At the annual meeting of the Mormon History Association in June, The Power of Godliness: Mormon Liturgy and Cosmology won the Best Book of the Year Award. Published by Oxford University Press, it is a key work to understand Mormon conceptions of priesthood, authority, and gender. With in-depth research, and never previously used documents, specific chapters explore ordination, temple “sealings,” baby blessings, healing, and cunning folk traditions.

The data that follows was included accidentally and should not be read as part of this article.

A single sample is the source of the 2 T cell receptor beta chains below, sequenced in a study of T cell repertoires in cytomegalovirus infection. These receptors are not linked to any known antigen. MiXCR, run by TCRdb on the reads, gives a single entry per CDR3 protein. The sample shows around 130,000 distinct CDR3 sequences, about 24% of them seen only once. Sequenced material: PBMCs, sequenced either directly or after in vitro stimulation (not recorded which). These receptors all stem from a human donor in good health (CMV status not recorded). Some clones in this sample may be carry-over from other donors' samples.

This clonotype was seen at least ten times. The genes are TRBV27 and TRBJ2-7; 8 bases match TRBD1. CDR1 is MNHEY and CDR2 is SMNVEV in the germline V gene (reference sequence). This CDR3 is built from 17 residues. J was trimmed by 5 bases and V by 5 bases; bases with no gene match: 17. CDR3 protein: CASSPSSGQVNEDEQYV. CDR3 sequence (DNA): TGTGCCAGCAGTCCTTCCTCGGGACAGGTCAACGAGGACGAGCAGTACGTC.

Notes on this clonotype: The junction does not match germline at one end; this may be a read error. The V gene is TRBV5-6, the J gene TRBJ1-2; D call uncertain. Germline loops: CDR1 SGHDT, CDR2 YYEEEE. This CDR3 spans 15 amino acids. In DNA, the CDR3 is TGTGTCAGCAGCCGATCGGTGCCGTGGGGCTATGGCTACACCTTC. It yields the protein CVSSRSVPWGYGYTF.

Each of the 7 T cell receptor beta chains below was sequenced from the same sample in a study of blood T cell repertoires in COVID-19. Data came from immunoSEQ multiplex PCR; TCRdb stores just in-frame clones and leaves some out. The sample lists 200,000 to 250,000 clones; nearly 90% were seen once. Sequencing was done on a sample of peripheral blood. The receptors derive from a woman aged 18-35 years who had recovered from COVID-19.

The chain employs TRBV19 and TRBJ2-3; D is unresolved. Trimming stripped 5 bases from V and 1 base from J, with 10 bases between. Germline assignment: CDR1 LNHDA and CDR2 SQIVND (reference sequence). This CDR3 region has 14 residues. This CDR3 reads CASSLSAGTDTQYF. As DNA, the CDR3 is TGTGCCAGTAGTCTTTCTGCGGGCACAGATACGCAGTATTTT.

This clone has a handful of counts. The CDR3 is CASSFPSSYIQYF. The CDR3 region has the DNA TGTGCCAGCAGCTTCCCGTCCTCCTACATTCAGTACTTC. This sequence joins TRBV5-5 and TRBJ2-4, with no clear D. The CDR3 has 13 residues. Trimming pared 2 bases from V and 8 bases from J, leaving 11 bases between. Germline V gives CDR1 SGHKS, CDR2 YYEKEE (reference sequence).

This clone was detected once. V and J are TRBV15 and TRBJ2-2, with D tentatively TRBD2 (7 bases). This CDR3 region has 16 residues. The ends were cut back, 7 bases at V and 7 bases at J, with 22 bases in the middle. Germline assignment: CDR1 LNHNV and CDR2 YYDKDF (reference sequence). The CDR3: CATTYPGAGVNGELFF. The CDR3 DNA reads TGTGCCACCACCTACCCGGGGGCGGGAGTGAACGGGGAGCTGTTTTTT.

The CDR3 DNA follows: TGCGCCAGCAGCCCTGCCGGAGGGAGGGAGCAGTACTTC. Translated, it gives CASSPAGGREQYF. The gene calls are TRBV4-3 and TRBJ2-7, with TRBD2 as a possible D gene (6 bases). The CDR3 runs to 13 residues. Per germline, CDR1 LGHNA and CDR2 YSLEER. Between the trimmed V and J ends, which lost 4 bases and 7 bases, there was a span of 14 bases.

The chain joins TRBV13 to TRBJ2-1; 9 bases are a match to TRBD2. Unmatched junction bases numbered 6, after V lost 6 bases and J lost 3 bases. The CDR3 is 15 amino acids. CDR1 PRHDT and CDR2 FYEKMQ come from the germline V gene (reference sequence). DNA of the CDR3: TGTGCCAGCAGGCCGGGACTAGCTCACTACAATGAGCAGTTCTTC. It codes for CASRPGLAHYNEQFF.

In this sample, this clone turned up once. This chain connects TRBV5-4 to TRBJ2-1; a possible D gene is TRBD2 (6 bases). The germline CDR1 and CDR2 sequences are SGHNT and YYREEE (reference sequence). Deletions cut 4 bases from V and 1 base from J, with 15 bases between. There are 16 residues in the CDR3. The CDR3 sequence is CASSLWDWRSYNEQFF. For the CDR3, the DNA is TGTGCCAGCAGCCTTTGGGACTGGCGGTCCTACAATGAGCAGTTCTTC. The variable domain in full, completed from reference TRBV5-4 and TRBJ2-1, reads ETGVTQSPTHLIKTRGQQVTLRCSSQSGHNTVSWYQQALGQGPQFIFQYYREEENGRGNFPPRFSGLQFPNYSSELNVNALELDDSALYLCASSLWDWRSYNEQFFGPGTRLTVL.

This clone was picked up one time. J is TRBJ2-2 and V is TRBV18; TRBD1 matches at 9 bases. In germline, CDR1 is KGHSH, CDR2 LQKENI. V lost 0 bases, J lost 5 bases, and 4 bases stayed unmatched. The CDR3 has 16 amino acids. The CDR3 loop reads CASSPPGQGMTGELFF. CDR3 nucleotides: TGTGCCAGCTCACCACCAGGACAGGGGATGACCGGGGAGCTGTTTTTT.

A church’s liturgy is its ritualized system of worship, the services and patterns in which believers regularly participate. While the term often refers to a specific formal ritual like the Roman Catholic Mass, events surrounding major life events–birth, coming of age, marriage, death–are often celebrated through church liturgies. By documenting and analyzing Mormon liturgical history, Jonathan Stapley is able to explore the nuances of Mormon belief and practice. More important, he can demonstrate that the Mormon ordering of heaven and earth is not a mere philosophical or theological exercise. Liturgy informs and reinforces believers’ behavior, he shows, and we find a complete religious world, incorporating women, men and children, all participating in the construction of the Mormon universe. This volume casts analytically difficult and historically incongruous concepts such as priesthood, authority, and gender in new and coherent ways. Stapley uses previously untapped documentary and archival sources to elucidate new narratives in each chapter, tracing concepts from the beginning of the Latter-day Saint movement to the present. The Power of Godliness is the first work to establish histories for the liturgies treated and to provide interpretive frameworks for them.